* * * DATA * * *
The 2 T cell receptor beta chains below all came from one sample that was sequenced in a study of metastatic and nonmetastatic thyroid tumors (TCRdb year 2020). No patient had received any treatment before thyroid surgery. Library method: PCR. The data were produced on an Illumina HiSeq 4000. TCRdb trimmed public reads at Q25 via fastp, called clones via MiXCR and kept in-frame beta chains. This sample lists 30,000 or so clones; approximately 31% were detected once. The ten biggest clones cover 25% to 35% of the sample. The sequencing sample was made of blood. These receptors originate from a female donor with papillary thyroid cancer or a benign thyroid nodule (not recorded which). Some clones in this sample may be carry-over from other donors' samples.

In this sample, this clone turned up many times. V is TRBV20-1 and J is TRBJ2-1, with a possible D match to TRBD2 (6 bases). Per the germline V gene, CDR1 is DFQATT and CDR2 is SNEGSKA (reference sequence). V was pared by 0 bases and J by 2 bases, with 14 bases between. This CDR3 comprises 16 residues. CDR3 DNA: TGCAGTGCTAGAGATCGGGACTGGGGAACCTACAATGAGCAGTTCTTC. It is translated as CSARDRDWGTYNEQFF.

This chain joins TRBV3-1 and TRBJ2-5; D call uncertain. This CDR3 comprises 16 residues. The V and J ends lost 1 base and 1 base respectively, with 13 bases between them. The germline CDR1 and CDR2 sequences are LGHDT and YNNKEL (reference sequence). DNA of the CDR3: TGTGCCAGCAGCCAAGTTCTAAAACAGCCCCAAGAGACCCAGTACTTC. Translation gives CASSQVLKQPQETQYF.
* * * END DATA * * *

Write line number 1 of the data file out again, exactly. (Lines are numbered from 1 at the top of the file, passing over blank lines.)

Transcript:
The 2 T cell receptor beta chains below all came from one sample that was sequenced in a study of metastatic and nonmetastatic thyroid tumors (TCRdb year 2020). No patient had received any treatment before thyroid surgery. Library method: PCR. The data were produced on an Illumina HiSeq 4000. TCRdb trimmed public reads at Q25 via fastp, called clones via MiXCR and kept in-frame beta chains. This sample lists 30,000 or so clones; approximately 31% were detected once. The ten biggest clones cover 25% to 35% of the sample. The sequencing sample was made of blood. These receptors originate from a female donor with papillary thyroid cancer or a benign thyroid nodule (not recorded which). Some clones in this sample may be carry-over from other donors' samples.